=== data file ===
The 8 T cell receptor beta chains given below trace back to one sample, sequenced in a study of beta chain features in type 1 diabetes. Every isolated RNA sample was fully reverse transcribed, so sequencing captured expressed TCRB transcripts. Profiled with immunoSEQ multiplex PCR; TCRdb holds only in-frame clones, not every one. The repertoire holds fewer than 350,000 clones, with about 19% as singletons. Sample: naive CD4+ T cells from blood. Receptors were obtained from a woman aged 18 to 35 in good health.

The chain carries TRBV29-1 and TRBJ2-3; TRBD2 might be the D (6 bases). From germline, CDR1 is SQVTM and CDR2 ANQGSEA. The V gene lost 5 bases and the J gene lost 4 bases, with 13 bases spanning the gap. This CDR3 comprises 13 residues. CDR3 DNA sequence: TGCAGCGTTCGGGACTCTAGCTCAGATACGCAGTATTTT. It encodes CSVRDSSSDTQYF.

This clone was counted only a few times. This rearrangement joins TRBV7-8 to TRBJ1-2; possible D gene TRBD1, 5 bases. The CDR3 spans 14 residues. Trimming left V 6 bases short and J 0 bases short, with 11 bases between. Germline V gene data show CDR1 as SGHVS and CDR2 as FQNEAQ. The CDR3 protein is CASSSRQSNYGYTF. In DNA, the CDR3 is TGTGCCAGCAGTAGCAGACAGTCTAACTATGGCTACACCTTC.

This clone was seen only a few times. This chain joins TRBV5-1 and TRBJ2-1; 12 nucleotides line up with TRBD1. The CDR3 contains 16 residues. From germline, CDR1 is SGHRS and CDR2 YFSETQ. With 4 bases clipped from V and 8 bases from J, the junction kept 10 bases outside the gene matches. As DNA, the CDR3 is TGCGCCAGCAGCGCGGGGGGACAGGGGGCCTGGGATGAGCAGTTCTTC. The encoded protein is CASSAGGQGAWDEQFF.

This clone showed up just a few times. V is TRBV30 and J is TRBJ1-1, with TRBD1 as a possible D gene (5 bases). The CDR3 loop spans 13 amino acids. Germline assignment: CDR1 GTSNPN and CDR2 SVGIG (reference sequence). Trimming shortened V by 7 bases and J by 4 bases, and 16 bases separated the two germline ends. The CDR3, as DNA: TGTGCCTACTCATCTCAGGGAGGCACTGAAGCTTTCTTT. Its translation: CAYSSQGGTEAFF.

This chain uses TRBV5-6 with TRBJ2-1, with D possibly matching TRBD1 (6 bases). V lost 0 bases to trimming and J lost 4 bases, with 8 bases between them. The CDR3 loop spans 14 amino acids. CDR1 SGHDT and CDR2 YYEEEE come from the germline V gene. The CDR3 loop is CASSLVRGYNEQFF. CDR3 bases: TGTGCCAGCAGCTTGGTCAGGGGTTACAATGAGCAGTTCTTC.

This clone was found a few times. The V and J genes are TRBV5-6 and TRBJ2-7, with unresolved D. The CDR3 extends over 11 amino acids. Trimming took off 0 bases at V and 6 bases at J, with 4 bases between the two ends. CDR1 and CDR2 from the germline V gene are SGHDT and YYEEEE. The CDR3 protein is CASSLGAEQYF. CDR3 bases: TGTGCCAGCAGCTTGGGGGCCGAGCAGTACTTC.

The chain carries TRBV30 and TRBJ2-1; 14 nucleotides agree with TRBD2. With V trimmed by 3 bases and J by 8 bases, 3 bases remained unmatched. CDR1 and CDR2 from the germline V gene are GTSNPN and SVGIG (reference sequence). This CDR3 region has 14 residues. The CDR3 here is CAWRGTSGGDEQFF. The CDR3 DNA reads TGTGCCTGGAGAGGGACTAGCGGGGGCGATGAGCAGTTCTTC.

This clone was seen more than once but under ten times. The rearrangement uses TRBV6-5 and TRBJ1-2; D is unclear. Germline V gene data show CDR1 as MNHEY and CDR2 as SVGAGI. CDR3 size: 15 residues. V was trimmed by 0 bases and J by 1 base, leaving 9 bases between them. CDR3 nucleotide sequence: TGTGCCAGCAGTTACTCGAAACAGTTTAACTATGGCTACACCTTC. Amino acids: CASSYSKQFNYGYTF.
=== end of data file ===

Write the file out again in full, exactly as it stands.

The 8 T cell receptor beta chains given below trace back to one sample, sequenced in a study of beta chain features in type 1 diabetes. Every isolated RNA sample was fully reverse transcribed, so sequencing captured expressed TCRB transcripts. Profiled with immunoSEQ multiplex PCR; TCRdb holds only in-frame clones, not every one. The repertoire holds fewer than 350,000 clones, with about 19% as singletons. Sample: naive CD4+ T cells from blood. Receptors were obtained from a woman aged 18 to 35 in good health.

The chain carries TRBV29-1 and TRBJ2-3; TRBD2 might be the D (6 bases). From germline, CDR1 is SQVTM and CDR2 ANQGSEA. The V gene lost 5 bases and the J gene lost 4 bases, with 13 bases spanning the gap. This CDR3 comprises 13 residues. CDR3 DNA sequence: TGCAGCGTTCGGGACTCTAGCTCAGATACGCAGTATTTT. It encodes CSVRDSSSDTQYF.

This clone was counted only a few times. This rearrangement joins TRBV7-8 to TRBJ1-2; possible D gene TRBD1, 5 bases. The CDR3 spans 14 residues. Trimming left V 6 bases short and J 0 bases short, with 11 bases between. Germline V gene data show CDR1 as SGHVS and CDR2 as FQNEAQ. The CDR3 protein is CASSSRQSNYGYTF. In DNA, the CDR3 is TGTGCCAGCAGTAGCAGACAGTCTAACTATGGCTACACCTTC.

This clone was seen only a few times. This chain joins TRBV5-1 and TRBJ2-1; 12 nucleotides line up with TRBD1. The CDR3 contains 16 residues. From germline, CDR1 is SGHRS and CDR2 YFSETQ. With 4 bases clipped from V and 8 bases from J, the junction kept 10 bases outside the gene matches. As DNA, the CDR3 is TGCGCCAGCAGCGCGGGGGGACAGGGGGCCTGGGATGAGCAGTTCTTC. The encoded protein is CASSAGGQGAWDEQFF.

This clone showed up just a few times. V is TRBV30 and J is TRBJ1-1, with TRBD1 as a possible D gene (5 bases). The CDR3 loop spans 13 amino acids. Germline assignment: CDR1 GTSNPN and CDR2 SVGIG (reference sequence). Trimming shortened V by 7 bases and J by 4 bases, and 16 bases separated the two germline ends. The CDR3, as DNA: TGTGCCTACTCATCTCAGGGAGGCACTGAAGCTTTCTTT. Its translation: CAYSSQGGTEAFF.

This chain uses TRBV5-6 with TRBJ2-1, with D possibly matching TRBD1 (6 bases). V lost 0 bases to trimming and J lost 4 bases, with 8 bases between them. The CDR3 loop spans 14 amino acids. CDR1 SGHDT and CDR2 YYEEEE come from the germline V gene. The CDR3 loop is CASSLVRGYNEQFF. CDR3 bases: TGTGCCAGCAGCTTGGTCAGGGGTTACAATGAGCAGTTCTTC.

This clone was found a few times. The V and J genes are TRBV5-6 and TRBJ2-7, with unresolved D. The CDR3 extends over 11 amino acids. Trimming took off 0 bases at V and 6 bases at J, with 4 bases between the two ends. CDR1 and CDR2 from the germline V gene are SGHDT and YYEEEE. The CDR3 protein is CASSLGAEQYF. CDR3 bases: TGTGCCAGCAGCTTGGGGGCCGAGCAGTACTTC.

The chain carries TRBV30 and TRBJ2-1; 14 nucleotides agree with TRBD2. With V trimmed by 3 bases and J by 8 bases, 3 bases remained unmatched. CDR1 and CDR2 from the germline V gene are GTSNPN and SVGIG (reference sequence). This CDR3 region has 14 residues. The CDR3 here is CAWRGTSGGDEQFF. The CDR3 DNA reads TGTGCCTGGAGAGGGACTAGCGGGGGCGATGAGCAGTTCTTC.

This clone was seen more than once but under ten times. The rearrangement uses TRBV6-5 and TRBJ1-2; D is unclear. Germline V gene data show CDR1 as MNHEY and CDR2 as SVGAGI. CDR3 size: 15 residues. V was trimmed by 0 bases and J by 1 base, leaving 9 bases between them. CDR3 nucleotide sequence: TGTGCCAGCAGTTACTCGAAACAGTTTAACTATGGCTACACCTTC. Amino acids: CASSYSKQFNYGYTF.